25 October 2021
– The response to the COVID-19 pandemic has insufficiently considered Australian children with seismic impacts on a generation creating urgent needs, according to leading child rights advocates UNICEF Australia and the Australian Research Alliance for Children and Youth (ARACY).
The ripple effects on health outcomes and economic and social consequences will be profound, long-lasting and a pathway for them out of the pandemic must include the development of a National Children’s Plan.
The call for a National Children’s Plan comes as a survey has found sidelining children throughout the pandemic has left two thirds of teens feeling the need for mental health checks upon their return to school and one in four (26%) secondary students surveyed believe they’re not academically ready to start a new grade next year.
National Children’s Commissioner, Anne Hollonds said: “I am very concerned that the unique needs of children have not been a priority during the past 19 months with COVID policy focussed primarily on adults.
“Many children are struggling with their learning and mental health, and safety concerns are likely to become increasingly apparent as children return to school.
“Now as was climb out of COVID lockdowns we need to listen to children and act to support their safety, development and wellbeing,” Commissioner Hollonds said.
About a quarter of the secondary students also reported their teacher or school had not checked in with them during lockdown to find out whether they needed help with learning or how they were feeling. Most secondary students supported voluntary (67%) or mandatory (69%) mental health checks for pupils upon their return to school.
Long lockdowns and home-schooling left almost half (49%) of students feeling they have learnt less while being at home than at school and said they would have a tutor in Term 4 (53%) or attend extra lessons over the summer holidays to catch up (47%) if they could. Secondary students said one of their concerns about returning to school is that they want to know how many of their peers are vaccinated.
“Children and young people have been overlooked in the recovery plan and we cannot delay addressing their needs any longer. We have given attention to the needs of adults and now we must elevate children’s priorities, action them with urgency and ensure we place children at the heart of policy making for the years ahead,” said Director of Australian Programs and Child Rights for UNICEF Australia, Nicole Breeze.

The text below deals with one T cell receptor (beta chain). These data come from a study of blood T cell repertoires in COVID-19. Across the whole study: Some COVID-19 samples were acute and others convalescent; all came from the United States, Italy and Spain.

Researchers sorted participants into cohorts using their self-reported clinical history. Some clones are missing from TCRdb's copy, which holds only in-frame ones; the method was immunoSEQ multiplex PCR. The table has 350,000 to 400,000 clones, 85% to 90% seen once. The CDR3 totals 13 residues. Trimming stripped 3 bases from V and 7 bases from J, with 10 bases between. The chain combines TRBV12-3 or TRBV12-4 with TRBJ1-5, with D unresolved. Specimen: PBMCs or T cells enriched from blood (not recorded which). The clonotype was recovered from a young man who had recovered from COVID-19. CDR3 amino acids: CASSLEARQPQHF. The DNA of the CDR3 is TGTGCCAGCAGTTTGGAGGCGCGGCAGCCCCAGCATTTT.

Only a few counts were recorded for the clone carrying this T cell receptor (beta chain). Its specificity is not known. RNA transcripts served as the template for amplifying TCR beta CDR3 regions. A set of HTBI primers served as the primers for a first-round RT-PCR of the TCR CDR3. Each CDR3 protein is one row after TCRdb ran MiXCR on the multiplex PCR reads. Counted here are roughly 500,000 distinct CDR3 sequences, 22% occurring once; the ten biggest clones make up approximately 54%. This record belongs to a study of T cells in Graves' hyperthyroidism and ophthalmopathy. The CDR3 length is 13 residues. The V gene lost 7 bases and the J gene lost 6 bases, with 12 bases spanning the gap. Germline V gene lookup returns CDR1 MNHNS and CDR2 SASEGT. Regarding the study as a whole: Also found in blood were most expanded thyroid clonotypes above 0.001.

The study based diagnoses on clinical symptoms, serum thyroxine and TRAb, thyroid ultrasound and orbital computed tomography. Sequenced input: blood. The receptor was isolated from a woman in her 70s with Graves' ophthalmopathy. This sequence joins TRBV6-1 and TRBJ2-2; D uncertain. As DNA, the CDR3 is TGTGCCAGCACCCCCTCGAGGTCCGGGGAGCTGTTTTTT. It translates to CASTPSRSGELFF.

“They are struggling with their mental health; they have less hope for the future; they’ve suffered financial hardship and job losses; they’ve lost learning and more from being out of school; and it has exacerbated existing inequalities in Australia, including a digital divide. For example, First Nations students are four times less likely to have internet at home as other public school students.
“The pandemic has demonstrated that if we do not take seriously the needs of children, we will be faced with even greater problems that will affect young people and the community, economically and socially well into the future.”
UNICEF and ARACY are calling for immediate interim action with the release today of a COVID plan outlining six priorities for children and young people:
• Urgently provide support for mental health;
• Provide economic support for those in desperate need;
• Keep schools open safely;
• Listen to children and young people then plan for their futures;
• Prioritise vaccination and vaccination information for children;
• Leave nobody behind in our pandemic response.
ARACY CEO Penny Dakin said: “COVID-19 has exposed hidden inequalities across our community. Young people are experiencing, and witnessing too many of their friends, missing out in schooling, employment, or accessing basic services. We cannot leave anyone behind in our pandemic response.”
The national survey of 1000 students from Year 3 to Year 11 also found children and teenagers indicated their confidence about their education and friendships has been shaken.
As school returns for many children around the nation, overwhelmingly they are looking forward to going back (67%) with reuniting with friends the main reason (75%). Among secondary students there was also a desire (67%) for home learning to be a regular part of the school week for at least one day of the week.
While children reported the adversities of lockdown, they also revealed what they enjoyed most about being at home, such as a slower pace in the morning and spending more time with family.
for Key Priorities for Pathway out of the Pandemic.